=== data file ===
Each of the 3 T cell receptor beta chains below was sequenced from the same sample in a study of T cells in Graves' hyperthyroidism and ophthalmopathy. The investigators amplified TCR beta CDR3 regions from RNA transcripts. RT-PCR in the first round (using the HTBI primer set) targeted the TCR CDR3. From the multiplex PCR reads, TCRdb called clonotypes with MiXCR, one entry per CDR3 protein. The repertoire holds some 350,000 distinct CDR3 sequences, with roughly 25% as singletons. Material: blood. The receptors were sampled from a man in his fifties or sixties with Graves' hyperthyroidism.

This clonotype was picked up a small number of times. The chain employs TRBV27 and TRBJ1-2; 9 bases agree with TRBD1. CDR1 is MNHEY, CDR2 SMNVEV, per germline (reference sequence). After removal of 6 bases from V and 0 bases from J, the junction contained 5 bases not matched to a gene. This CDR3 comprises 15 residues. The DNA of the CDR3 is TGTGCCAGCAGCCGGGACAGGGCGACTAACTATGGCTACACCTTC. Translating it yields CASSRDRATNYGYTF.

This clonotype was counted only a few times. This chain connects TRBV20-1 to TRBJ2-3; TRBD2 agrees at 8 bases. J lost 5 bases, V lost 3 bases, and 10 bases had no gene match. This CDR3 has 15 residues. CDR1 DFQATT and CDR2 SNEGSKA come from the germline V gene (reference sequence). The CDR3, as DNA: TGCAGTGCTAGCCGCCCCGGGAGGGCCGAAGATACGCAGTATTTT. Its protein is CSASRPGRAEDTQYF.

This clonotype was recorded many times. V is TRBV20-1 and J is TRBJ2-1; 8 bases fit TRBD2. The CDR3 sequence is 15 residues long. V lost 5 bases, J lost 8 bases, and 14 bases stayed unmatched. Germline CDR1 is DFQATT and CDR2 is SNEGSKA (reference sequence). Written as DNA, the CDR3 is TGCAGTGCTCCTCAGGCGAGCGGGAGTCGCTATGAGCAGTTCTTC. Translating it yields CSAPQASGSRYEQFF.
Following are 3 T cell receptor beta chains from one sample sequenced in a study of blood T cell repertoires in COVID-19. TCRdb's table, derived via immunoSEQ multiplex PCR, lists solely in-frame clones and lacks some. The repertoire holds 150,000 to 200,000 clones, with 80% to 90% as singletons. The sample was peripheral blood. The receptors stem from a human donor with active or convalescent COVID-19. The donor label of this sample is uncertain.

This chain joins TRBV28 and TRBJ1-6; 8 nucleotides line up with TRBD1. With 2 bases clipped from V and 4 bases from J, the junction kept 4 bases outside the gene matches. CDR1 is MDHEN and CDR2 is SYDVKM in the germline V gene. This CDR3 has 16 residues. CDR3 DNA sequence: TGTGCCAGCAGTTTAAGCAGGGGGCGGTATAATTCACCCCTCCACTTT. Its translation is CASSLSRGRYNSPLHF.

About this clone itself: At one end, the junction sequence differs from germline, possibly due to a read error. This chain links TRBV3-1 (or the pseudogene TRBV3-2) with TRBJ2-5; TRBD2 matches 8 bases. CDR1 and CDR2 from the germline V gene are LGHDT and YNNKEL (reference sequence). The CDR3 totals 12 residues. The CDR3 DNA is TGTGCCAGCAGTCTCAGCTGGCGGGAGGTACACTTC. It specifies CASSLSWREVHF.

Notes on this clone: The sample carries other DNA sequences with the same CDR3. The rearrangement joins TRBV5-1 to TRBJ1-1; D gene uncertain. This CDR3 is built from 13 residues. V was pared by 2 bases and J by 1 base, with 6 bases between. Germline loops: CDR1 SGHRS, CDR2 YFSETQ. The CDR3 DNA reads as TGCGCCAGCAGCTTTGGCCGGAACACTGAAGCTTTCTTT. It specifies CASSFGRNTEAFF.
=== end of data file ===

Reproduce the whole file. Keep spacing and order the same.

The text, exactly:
Each of the 3 T cell receptor beta chains below was sequenced from the same sample in a study of T cells in Graves' hyperthyroidism and ophthalmopathy. The investigators amplified TCR beta CDR3 regions from RNA transcripts. RT-PCR in the first round (using the HTBI primer set) targeted the TCR CDR3. From the multiplex PCR reads, TCRdb called clonotypes with MiXCR, one entry per CDR3 protein. The repertoire holds some 350,000 distinct CDR3 sequences, with roughly 25% as singletons. Material: blood. The receptors were sampled from a man in his fifties or sixties with Graves' hyperthyroidism.

This clonotype was picked up a small number of times. The chain employs TRBV27 and TRBJ1-2; 9 bases agree with TRBD1. CDR1 is MNHEY, CDR2 SMNVEV, per germline (reference sequence). After removal of 6 bases from V and 0 bases from J, the junction contained 5 bases not matched to a gene. This CDR3 comprises 15 residues. The DNA of the CDR3 is TGTGCCAGCAGCCGGGACAGGGCGACTAACTATGGCTACACCTTC. Translating it yields CASSRDRATNYGYTF.

This clonotype was counted only a few times. This chain connects TRBV20-1 to TRBJ2-3; TRBD2 agrees at 8 bases. J lost 5 bases, V lost 3 bases, and 10 bases had no gene match. This CDR3 has 15 residues. CDR1 DFQATT and CDR2 SNEGSKA come from the germline V gene (reference sequence). The CDR3, as DNA: TGCAGTGCTAGCCGCCCCGGGAGGGCCGAAGATACGCAGTATTTT. Its protein is CSASRPGRAEDTQYF.

This clonotype was recorded many times. V is TRBV20-1 and J is TRBJ2-1; 8 bases fit TRBD2. The CDR3 sequence is 15 residues long. V lost 5 bases, J lost 8 bases, and 14 bases stayed unmatched. Germline CDR1 is DFQATT and CDR2 is SNEGSKA (reference sequence). Written as DNA, the CDR3 is TGCAGTGCTCCTCAGGCGAGCGGGAGTCGCTATGAGCAGTTCTTC. Translating it yields CSAPQASGSRYEQFF.
Following are 3 T cell receptor beta chains from one sample sequenced in a study of blood T cell repertoires in COVID-19. TCRdb's table, derived via immunoSEQ multiplex PCR, lists solely in-frame clones and lacks some. The repertoire holds 150,000 to 200,000 clones, with 80% to 90% as singletons. The sample was peripheral blood. The receptors stem from a human donor with active or convalescent COVID-19. The donor label of this sample is uncertain.

This chain joins TRBV28 and TRBJ1-6; 8 nucleotides line up with TRBD1. With 2 bases clipped from V and 4 bases from J, the junction kept 4 bases outside the gene matches. CDR1 is MDHEN and CDR2 is SYDVKM in the germline V gene. This CDR3 has 16 residues. CDR3 DNA sequence: TGTGCCAGCAGTTTAAGCAGGGGGCGGTATAATTCACCCCTCCACTTT. Its translation is CASSLSRGRYNSPLHF.

About this clone itself: At one end, the junction sequence differs from germline, possibly due to a read error. This chain links TRBV3-1 (or the pseudogene TRBV3-2) with TRBJ2-5; TRBD2 matches 8 bases. CDR1 and CDR2 from the germline V gene are LGHDT and YNNKEL (reference sequence). The CDR3 totals 12 residues. The CDR3 DNA is TGTGCCAGCAGTCTCAGCTGGCGGGAGGTACACTTC. It specifies CASSLSWREVHF.

Notes on this clone: The sample carries other DNA sequences with the same CDR3. The rearrangement joins TRBV5-1 to TRBJ1-1; D gene uncertain. This CDR3 is built from 13 residues. V was pared by 2 bases and J by 1 base, with 6 bases between. Germline loops: CDR1 SGHRS, CDR2 YFSETQ. The CDR3 DNA reads as TGCGCCAGCAGCTTTGGCCGGAACACTGAAGCTTTCTTT. It specifies CASSFGRNTEAFF.